Below my feet” successfully portrays a positive side of self-change whilst also demonstrating that death acts as a powerful catalyst for it, forcing self-development and growth. These ideas are strongly illustrated through the constant alter of tone, rhythm and volume throughout the piece. “The violin”, a story told by Ruth Ostrow at the 2003 writers fest, represents a very parallel idea to “Below my feet” looking past the negatives of loss and death and into the positive growth and development it provokes. The violin” is a true story of when Ruth lost her father and dealt with the grief of the loss by locking away her fathers soul inside her inherited violin case. Ruth personifies the motif of the violin constantly throughout the story, creating emotion with-in this seemingly lifeless object, “the violin was singing in pure joy – so full of emotion”.

Ruth also demonstrates her confusion and sorrow of the situation by continually asking rhetorical questions “For do we ever recover from our losses? – What do you do with a man’s soul? these questions also help in involving the audience, and sharing the emotion she felt. Finally when Ruth goes on to tell of when her fathers’ soul was released as a friend begins playing the violin, we are represented with a climax of emotion, pouring from the violin and the whole scene as a whole. “Dad was there. In the room. – In the beauty” These quick snappy sentence help demonstrate the joy and positivity of the experience, linking to a sense of resurrection linking back to the “glass jar”.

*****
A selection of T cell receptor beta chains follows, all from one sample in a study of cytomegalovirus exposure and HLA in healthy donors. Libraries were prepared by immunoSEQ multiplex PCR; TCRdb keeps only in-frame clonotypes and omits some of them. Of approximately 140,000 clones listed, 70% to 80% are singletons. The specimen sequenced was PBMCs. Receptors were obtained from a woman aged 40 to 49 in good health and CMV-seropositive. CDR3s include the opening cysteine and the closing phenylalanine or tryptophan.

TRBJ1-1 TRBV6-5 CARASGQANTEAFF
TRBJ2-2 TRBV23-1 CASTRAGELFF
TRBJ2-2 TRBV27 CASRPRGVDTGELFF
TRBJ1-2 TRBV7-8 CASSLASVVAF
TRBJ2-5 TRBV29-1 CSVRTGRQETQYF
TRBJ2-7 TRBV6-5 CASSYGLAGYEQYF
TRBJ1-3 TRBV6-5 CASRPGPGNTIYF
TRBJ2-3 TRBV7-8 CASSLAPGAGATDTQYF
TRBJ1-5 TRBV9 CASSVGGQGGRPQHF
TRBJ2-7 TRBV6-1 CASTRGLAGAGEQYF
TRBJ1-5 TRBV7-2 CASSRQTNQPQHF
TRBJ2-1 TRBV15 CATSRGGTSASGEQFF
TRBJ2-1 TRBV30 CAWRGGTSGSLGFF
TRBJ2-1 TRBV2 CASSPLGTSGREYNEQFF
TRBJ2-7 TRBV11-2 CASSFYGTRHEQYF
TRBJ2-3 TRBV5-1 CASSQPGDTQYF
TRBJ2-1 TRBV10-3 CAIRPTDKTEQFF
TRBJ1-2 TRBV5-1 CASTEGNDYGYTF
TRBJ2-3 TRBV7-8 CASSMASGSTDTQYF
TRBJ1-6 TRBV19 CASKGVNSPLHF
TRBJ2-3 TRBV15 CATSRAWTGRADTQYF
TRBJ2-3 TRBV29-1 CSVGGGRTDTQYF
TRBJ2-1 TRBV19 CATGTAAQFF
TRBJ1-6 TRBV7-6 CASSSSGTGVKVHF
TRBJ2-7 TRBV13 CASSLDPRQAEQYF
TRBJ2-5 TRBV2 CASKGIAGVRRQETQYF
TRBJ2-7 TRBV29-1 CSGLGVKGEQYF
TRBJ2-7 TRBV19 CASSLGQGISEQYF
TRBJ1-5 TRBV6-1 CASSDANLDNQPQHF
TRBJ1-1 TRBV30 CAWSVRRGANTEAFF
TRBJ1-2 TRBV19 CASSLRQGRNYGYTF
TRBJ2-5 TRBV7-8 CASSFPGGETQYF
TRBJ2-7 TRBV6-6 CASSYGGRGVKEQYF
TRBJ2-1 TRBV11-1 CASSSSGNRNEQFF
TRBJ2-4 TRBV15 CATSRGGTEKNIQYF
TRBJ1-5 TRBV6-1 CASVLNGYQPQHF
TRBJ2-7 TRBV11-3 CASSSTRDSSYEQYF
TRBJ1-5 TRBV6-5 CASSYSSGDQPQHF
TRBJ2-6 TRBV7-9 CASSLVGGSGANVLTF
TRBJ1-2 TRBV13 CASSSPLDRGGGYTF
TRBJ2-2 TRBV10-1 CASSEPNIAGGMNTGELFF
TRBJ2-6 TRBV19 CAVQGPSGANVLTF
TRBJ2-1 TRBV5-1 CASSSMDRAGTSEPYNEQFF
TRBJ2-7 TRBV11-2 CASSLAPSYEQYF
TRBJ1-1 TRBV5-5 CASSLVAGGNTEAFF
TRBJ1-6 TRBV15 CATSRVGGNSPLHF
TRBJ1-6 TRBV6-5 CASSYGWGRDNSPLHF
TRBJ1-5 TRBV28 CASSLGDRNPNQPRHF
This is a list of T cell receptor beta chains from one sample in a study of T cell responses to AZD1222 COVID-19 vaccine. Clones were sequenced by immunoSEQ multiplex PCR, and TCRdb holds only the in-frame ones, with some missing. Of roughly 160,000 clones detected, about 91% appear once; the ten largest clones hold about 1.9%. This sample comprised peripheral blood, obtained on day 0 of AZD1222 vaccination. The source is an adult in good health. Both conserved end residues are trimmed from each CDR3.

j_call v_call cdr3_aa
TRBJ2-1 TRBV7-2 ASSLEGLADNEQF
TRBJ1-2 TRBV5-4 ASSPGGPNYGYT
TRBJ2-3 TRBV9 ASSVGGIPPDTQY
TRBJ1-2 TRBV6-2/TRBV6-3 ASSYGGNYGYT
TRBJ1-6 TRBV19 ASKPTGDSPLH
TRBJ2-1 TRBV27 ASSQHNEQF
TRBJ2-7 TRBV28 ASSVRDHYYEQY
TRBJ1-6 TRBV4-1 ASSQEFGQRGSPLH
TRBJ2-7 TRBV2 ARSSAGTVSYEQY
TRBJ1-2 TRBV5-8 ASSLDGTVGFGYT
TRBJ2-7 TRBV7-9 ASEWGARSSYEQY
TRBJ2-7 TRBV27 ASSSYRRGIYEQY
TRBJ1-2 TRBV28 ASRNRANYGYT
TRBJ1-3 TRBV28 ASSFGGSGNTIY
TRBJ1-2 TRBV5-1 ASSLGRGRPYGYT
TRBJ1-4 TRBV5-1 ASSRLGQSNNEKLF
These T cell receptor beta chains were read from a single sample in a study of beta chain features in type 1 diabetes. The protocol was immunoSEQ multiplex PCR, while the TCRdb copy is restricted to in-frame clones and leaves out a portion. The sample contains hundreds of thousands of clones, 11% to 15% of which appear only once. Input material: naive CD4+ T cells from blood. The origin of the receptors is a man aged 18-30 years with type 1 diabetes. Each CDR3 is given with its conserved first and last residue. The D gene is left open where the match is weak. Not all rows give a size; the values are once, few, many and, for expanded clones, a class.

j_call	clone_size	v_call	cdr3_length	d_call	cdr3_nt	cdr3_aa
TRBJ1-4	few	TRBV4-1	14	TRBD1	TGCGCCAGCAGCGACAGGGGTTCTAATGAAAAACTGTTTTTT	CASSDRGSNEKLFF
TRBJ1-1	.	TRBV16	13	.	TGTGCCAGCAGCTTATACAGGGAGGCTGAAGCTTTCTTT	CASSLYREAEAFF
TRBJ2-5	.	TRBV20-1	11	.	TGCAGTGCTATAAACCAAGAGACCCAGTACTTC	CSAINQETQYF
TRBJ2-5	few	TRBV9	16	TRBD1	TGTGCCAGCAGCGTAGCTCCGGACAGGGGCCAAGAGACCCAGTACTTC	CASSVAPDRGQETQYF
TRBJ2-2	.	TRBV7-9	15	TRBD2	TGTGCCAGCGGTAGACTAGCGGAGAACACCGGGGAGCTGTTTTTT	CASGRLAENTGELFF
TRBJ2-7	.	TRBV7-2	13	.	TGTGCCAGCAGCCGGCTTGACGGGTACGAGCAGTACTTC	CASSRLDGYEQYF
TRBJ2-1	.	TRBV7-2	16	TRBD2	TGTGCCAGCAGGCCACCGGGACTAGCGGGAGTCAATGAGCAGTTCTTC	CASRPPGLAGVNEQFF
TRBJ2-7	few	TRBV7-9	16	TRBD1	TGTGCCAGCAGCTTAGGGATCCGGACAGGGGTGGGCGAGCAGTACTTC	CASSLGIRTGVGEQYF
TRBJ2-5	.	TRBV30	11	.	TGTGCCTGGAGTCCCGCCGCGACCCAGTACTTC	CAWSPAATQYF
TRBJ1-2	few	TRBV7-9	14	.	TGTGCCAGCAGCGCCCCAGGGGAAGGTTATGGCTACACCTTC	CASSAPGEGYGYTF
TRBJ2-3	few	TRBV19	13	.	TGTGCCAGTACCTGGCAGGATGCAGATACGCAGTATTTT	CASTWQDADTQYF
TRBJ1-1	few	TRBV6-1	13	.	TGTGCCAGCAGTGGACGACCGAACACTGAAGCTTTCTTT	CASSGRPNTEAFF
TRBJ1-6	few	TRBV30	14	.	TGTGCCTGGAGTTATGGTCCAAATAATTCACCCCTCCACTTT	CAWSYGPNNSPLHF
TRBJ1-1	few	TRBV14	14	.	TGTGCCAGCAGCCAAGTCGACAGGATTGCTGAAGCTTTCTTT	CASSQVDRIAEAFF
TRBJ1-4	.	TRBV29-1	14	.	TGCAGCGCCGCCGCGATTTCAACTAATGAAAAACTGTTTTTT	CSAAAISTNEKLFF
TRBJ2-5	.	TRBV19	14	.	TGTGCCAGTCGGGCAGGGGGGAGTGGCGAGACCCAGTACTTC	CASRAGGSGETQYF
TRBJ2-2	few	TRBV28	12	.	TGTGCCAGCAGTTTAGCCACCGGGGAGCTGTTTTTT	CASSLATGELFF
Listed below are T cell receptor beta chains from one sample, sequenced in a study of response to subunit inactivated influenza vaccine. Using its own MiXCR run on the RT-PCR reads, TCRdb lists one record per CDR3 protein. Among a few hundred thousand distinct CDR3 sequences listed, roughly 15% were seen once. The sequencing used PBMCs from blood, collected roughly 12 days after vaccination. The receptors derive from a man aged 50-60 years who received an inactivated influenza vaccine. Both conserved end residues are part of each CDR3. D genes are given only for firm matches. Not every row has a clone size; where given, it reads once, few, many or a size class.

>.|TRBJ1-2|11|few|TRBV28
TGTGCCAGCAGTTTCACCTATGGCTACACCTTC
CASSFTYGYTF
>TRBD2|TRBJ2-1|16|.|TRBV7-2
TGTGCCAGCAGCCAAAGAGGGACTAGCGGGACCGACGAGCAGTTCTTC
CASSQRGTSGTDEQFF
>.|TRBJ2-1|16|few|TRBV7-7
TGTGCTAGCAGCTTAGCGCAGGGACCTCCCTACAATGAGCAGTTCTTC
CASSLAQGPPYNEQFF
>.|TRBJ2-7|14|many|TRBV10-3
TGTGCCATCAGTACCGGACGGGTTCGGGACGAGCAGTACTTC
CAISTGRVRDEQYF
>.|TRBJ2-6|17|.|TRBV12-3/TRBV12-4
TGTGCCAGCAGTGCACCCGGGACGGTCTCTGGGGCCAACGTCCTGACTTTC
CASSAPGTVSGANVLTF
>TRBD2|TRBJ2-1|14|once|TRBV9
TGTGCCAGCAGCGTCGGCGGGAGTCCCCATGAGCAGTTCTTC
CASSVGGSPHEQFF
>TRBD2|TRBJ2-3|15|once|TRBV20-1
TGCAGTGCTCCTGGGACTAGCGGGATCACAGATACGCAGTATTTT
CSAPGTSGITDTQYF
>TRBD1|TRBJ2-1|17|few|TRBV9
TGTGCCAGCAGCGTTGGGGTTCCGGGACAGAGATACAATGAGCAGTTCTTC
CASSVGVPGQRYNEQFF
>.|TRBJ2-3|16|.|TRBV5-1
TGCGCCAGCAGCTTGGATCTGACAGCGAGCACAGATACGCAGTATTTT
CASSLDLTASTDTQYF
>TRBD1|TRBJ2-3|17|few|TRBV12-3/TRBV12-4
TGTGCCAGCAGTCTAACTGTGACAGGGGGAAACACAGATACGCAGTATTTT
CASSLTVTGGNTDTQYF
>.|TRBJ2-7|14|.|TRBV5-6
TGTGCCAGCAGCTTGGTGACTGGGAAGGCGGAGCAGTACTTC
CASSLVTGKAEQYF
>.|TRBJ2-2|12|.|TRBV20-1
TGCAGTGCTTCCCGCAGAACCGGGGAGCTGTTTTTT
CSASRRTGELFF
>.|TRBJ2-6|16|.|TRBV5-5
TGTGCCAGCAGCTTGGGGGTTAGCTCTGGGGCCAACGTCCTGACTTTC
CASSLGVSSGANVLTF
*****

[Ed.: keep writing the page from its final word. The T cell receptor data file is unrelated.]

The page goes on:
Ultimately through the personification and symbolism with-in “the violin” we are represented with an idea that even after the death of someone, they never truly leave you, showing positive growth from loss, and again linking to the idea that change is constant. When looking into Gwen Harwood’s poems “In the park” & “Glass Jar”, Mumford & sons song “Below my feet” and “The violin” by Ruth Ostrow, we are represented with a multitude of aspects of self-change, however although they may differ in certain aspects, one thing becomes clear. Change is the only inevitability in life. It is constant.